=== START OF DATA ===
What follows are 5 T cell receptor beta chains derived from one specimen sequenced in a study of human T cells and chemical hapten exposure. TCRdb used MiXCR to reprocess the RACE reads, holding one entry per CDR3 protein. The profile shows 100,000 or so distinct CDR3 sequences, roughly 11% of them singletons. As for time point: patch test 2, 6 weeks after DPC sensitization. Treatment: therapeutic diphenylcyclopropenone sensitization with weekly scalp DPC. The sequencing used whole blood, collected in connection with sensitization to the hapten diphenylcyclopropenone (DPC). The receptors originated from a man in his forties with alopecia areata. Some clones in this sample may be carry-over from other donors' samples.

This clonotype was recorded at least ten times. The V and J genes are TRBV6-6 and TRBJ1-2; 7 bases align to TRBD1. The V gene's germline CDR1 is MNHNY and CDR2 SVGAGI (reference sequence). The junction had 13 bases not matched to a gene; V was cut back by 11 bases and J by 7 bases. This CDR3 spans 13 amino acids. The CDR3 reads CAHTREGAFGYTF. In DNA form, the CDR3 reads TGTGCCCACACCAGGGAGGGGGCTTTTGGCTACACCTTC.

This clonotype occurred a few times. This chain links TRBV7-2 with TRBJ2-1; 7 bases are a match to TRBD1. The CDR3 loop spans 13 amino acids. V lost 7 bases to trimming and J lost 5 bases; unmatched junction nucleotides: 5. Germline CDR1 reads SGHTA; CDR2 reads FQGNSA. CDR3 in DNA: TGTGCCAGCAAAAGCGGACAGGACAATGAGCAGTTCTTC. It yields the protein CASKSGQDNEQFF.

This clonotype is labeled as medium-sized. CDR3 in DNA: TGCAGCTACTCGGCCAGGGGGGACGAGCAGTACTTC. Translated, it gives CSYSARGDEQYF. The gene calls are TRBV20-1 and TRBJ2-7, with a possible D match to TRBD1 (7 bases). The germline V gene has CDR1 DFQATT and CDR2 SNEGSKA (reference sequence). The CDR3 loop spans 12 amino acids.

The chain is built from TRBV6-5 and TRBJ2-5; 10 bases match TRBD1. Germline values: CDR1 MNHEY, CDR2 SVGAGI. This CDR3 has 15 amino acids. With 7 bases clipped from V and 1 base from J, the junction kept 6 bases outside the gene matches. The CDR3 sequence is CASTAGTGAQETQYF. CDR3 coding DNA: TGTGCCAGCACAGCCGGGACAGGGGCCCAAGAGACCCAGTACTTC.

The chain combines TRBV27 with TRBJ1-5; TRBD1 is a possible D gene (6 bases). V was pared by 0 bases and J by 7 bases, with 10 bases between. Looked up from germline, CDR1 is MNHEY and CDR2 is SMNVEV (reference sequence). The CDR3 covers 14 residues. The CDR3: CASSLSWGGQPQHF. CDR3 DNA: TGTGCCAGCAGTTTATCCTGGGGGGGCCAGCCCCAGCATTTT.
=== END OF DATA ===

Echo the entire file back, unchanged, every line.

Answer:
What follows are 5 T cell receptor beta chains derived from one specimen sequenced in a study of human T cells and chemical hapten exposure. TCRdb used MiXCR to reprocess the RACE reads, holding one entry per CDR3 protein. The profile shows 100,000 or so distinct CDR3 sequences, roughly 11% of them singletons. As for time point: patch test 2, 6 weeks after DPC sensitization. Treatment: therapeutic diphenylcyclopropenone sensitization with weekly scalp DPC. The sequencing used whole blood, collected in connection with sensitization to the hapten diphenylcyclopropenone (DPC). The receptors originated from a man in his forties with alopecia areata. Some clones in this sample may be carry-over from other donors' samples.

This clonotype was recorded at least ten times. The V and J genes are TRBV6-6 and TRBJ1-2; 7 bases align to TRBD1. The V gene's germline CDR1 is MNHNY and CDR2 SVGAGI (reference sequence). The junction had 13 bases not matched to a gene; V was cut back by 11 bases and J by 7 bases. This CDR3 spans 13 amino acids. The CDR3 reads CAHTREGAFGYTF. In DNA form, the CDR3 reads TGTGCCCACACCAGGGAGGGGGCTTTTGGCTACACCTTC.

This clonotype occurred a few times. This chain links TRBV7-2 with TRBJ2-1; 7 bases are a match to TRBD1. The CDR3 loop spans 13 amino acids. V lost 7 bases to trimming and J lost 5 bases; unmatched junction nucleotides: 5. Germline CDR1 reads SGHTA; CDR2 reads FQGNSA. CDR3 in DNA: TGTGCCAGCAAAAGCGGACAGGACAATGAGCAGTTCTTC. It yields the protein CASKSGQDNEQFF.

This clonotype is labeled as medium-sized. CDR3 in DNA: TGCAGCTACTCGGCCAGGGGGGACGAGCAGTACTTC. Translated, it gives CSYSARGDEQYF. The gene calls are TRBV20-1 and TRBJ2-7, with a possible D match to TRBD1 (7 bases). The germline V gene has CDR1 DFQATT and CDR2 SNEGSKA (reference sequence). The CDR3 loop spans 12 amino acids.

The chain is built from TRBV6-5 and TRBJ2-5; 10 bases match TRBD1. Germline values: CDR1 MNHEY, CDR2 SVGAGI. This CDR3 has 15 amino acids. With 7 bases clipped from V and 1 base from J, the junction kept 6 bases outside the gene matches. The CDR3 sequence is CASTAGTGAQETQYF. CDR3 coding DNA: TGTGCCAGCACAGCCGGGACAGGGGCCCAAGAGACCCAGTACTTC.

The chain combines TRBV27 with TRBJ1-5; TRBD1 is a possible D gene (6 bases). V was pared by 0 bases and J by 7 bases, with 10 bases between. Looked up from germline, CDR1 is MNHEY and CDR2 is SMNVEV (reference sequence). The CDR3 covers 14 residues. The CDR3: CASSLSWGGQPQHF. CDR3 DNA: TGTGCCAGCAGTTTATCCTGGGGGGGCCAGCCCCAGCATTTT.